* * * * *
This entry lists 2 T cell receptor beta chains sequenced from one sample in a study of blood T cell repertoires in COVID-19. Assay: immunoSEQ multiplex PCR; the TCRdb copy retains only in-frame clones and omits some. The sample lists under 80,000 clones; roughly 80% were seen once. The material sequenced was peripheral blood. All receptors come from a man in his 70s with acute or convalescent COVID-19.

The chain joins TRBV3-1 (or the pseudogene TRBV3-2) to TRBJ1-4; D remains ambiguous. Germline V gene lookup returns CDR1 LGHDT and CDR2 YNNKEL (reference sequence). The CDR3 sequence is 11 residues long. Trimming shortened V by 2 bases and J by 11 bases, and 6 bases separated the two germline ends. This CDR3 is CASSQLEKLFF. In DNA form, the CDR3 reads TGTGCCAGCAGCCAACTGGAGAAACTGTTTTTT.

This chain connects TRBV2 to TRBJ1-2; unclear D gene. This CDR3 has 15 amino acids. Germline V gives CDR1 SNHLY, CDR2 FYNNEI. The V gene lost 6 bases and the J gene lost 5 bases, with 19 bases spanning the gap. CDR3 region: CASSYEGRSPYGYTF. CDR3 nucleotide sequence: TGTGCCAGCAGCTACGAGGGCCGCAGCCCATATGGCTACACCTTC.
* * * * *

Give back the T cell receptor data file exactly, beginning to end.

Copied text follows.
This entry lists 2 T cell receptor beta chains sequenced from one sample in a study of blood T cell repertoires in COVID-19. Assay: immunoSEQ multiplex PCR; the TCRdb copy retains only in-frame clones and omits some. The sample lists under 80,000 clones; roughly 80% were seen once. The material sequenced was peripheral blood. All receptors come from a man in his 70s with acute or convalescent COVID-19.

The chain joins TRBV3-1 (or the pseudogene TRBV3-2) to TRBJ1-4; D remains ambiguous. Germline V gene lookup returns CDR1 LGHDT and CDR2 YNNKEL (reference sequence). The CDR3 sequence is 11 residues long. Trimming shortened V by 2 bases and J by 11 bases, and 6 bases separated the two germline ends. This CDR3 is CASSQLEKLFF. In DNA form, the CDR3 reads TGTGCCAGCAGCCAACTGGAGAAACTGTTTTTT.

This chain connects TRBV2 to TRBJ1-2; unclear D gene. This CDR3 has 15 amino acids. Germline V gives CDR1 SNHLY, CDR2 FYNNEI. The V gene lost 6 bases and the J gene lost 5 bases, with 19 bases spanning the gap. CDR3 region: CASSYEGRSPYGYTF. CDR3 nucleotide sequence: TGTGCCAGCAGCTACGAGGGCCGCAGCCCATATGGCTACACCTTC.